Many of the entertainment industry’s biggest and most anticipated events continue to suffer indefinitely in the wake of the COVID-19 scare. Will it take a long term toll on music artists’ careers?
This tragic development for the music industry with cancellations and postponements of events being at a record high, means less income for the industry on a whole, especially the subset of low skilled workers of each sector that help with the functioning or setup of events. Cancellations can pose serious problems that wipe out income for these workers, especially those who are hourly paid.
Even in sporting events, we’re seeing a similar trend, but thankfully, there are still some players of big franchises that are agreeing to a lower salary to absorb the cost associated with the postponement of income-generating events. We have to appreciate these athletes for making such a noble move.
Jamaica Carnival, an annual checkpoint for party people and soca lovers, is one event that has certainly taken a hit. The sponsors and organizers could have never seen such a thing coming having been forced to postpone till later this year like many other hallmark occasions. On the opposite side of the spectrum sits Sumfest who amid the fears have stuck to their guns and have shown no signs of postponement or cancellation just yet, hoping that the virus will be conquered before their time in the sun.
The above chart was taken from Statista showing a breakdown of the number of job losses in the United States in March by sector. By far, the entertainment industry suffered the biggest lost.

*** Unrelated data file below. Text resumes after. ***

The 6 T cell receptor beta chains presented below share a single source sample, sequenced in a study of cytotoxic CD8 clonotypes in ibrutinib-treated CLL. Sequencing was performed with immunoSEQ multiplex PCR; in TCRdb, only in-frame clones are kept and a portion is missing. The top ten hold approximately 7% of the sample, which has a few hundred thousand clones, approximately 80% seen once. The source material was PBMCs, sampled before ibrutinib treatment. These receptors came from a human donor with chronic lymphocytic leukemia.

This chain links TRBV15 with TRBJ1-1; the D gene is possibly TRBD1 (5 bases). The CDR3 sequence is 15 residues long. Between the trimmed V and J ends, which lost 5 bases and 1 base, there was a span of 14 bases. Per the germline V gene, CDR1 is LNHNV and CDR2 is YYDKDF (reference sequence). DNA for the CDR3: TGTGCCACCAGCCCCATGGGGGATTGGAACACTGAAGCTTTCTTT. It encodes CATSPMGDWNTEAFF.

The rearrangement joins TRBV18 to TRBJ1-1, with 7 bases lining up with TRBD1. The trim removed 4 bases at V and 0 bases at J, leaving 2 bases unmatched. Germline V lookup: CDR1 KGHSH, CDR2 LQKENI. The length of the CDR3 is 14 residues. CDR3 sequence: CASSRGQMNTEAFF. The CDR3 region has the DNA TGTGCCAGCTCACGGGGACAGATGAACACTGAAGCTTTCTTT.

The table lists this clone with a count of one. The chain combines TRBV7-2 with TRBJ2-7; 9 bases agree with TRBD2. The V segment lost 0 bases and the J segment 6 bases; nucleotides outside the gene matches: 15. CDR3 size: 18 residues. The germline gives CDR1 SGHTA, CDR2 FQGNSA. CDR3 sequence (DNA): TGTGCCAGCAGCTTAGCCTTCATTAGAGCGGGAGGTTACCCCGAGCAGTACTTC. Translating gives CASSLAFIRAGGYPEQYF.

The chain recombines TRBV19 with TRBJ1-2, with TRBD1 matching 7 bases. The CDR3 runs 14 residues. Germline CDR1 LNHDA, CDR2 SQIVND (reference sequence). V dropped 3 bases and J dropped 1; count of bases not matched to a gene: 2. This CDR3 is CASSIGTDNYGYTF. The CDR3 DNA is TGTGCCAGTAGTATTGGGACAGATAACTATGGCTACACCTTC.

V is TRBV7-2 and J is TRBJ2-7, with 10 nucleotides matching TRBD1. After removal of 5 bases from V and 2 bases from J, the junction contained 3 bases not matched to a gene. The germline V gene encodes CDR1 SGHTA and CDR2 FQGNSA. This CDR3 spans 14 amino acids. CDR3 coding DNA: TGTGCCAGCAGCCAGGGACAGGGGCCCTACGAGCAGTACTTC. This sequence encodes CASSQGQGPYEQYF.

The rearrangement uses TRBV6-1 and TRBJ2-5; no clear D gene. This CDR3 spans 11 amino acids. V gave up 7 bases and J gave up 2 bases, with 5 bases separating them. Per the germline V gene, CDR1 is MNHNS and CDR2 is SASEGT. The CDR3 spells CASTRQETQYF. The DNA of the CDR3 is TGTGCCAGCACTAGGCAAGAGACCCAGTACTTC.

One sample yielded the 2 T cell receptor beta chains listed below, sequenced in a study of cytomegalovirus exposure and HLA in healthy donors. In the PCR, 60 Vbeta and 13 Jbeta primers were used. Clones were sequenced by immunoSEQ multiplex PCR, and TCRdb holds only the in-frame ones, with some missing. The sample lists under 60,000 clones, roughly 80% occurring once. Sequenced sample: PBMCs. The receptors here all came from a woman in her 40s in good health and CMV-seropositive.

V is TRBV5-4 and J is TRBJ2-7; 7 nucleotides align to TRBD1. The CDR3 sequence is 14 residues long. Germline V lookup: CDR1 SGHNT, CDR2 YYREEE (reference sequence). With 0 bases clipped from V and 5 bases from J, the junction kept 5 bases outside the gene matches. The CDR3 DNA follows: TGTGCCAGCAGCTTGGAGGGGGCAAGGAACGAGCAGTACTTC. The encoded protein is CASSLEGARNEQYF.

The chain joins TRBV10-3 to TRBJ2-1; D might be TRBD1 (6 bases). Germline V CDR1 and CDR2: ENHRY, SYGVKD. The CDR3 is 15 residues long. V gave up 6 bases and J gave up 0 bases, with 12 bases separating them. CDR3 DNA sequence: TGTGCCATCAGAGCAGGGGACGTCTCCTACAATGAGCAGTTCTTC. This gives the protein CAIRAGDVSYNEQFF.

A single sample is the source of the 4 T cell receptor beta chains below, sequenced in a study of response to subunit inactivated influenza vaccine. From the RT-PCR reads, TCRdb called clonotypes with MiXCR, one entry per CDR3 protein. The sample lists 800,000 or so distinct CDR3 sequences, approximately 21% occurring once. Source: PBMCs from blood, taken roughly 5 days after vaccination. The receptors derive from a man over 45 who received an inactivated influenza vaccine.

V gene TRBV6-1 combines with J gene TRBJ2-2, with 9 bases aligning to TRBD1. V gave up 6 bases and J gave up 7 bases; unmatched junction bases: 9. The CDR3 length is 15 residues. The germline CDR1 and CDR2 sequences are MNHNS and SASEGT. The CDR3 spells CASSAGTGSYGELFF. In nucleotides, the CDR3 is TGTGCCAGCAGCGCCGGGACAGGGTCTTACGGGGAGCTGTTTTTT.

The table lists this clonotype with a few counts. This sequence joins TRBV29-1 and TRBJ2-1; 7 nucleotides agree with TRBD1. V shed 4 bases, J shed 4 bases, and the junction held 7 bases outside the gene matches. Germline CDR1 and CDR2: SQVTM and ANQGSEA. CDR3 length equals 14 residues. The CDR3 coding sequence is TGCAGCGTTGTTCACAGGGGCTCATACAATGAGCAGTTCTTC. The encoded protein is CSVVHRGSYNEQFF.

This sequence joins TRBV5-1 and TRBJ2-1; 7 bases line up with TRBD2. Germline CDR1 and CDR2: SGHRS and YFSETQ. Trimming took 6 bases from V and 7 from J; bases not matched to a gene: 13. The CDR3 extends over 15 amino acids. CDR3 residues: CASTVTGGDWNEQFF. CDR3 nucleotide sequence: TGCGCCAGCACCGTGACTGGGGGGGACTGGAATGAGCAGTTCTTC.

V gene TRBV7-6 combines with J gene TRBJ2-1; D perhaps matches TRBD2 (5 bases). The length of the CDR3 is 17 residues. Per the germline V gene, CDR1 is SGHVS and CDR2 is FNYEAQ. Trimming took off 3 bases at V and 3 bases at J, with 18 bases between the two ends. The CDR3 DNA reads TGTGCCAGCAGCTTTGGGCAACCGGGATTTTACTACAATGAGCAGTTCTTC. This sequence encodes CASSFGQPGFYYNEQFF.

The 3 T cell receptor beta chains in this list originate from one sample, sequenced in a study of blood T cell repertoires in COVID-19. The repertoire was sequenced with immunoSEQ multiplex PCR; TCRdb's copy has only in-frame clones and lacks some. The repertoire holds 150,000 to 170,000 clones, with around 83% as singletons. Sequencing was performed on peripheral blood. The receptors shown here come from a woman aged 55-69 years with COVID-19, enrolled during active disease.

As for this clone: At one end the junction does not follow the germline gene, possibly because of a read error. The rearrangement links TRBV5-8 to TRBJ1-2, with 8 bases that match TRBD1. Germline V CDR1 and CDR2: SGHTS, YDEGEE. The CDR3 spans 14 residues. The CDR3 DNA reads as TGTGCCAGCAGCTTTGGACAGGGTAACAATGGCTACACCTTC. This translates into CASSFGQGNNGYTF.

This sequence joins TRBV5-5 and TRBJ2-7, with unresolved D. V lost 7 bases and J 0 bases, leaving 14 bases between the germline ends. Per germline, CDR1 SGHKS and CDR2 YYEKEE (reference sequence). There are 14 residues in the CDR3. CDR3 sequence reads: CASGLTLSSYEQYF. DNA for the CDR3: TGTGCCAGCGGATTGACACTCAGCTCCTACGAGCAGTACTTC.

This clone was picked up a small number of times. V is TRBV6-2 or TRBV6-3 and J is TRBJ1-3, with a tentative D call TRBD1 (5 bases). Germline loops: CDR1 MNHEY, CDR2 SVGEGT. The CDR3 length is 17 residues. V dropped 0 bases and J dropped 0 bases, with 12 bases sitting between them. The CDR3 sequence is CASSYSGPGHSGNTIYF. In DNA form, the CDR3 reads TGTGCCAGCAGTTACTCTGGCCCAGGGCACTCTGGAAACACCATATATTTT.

Due to the fact that events have been postponed, artists have also been extremely affected by the ongoing global crisis. Many entertainers returned home in the middle of tour obligations, which is a huge loss in revenue. Not to mention their gigs that might be canceled in the coming months until the danger is averted.
As more metropolitan areas take necessary steps in an effort to contain the virus’s spread, thousands of smaller acts are having their entire year – and, in many cases, their only source of income – completely wiped out. Even in the best-case scenario, the state of worldwide event postponements and cancellations will likely affect concert bookings until the end of the year, drastically changing the live-music landscape for an undefined period of time.
Fans and patrons have been left reeling, bored with the restrictions of keeping a safe distance from others. Ironically, music streams in popular genres like rap, R&B, pop, and Latin music have been down throughout the quarantine era. Platforms recorded record lows this month while they saw an increase in children’s music, folk music, and classical music. Why aren’t the usual audiences not listening even though they’re all locked in at home? Restaurants, bars, lounges, clubs were all major consumers of those genres, and their businesses have been asked to dismiss services. Something had to give, or someone had to play “Hero” to keep our spirits up in such a fear-driven time.
This is where social media not only came to the rescue as the only thing that was unfazed by the virus but also thrived in the face of the outbreak, unlike many things. We now see where events have been created on individual platforms as well as artists are using their pulling power to attract fans to their Instagram live.
Rappers from Swae Lee, Tory Lanez to A$AP Rocky, and more have all took to Instagram live to keep in touch with fans and, in some cases, to release their pent up energy from not performing. Swae Lee completely recreated his concert vibe with the jumping, crowd surfing, fan interaction on stage, you name it. Tory Lanez on the other hand has found that he actually has a knack for spinning. The Canadian rapper who has created “Quarantine Radio” recently broke the online party-goers record on Instagram live when he garnered over 310,000 viewers. He had a few guest appearances, including fellow Canadian rapper Drake.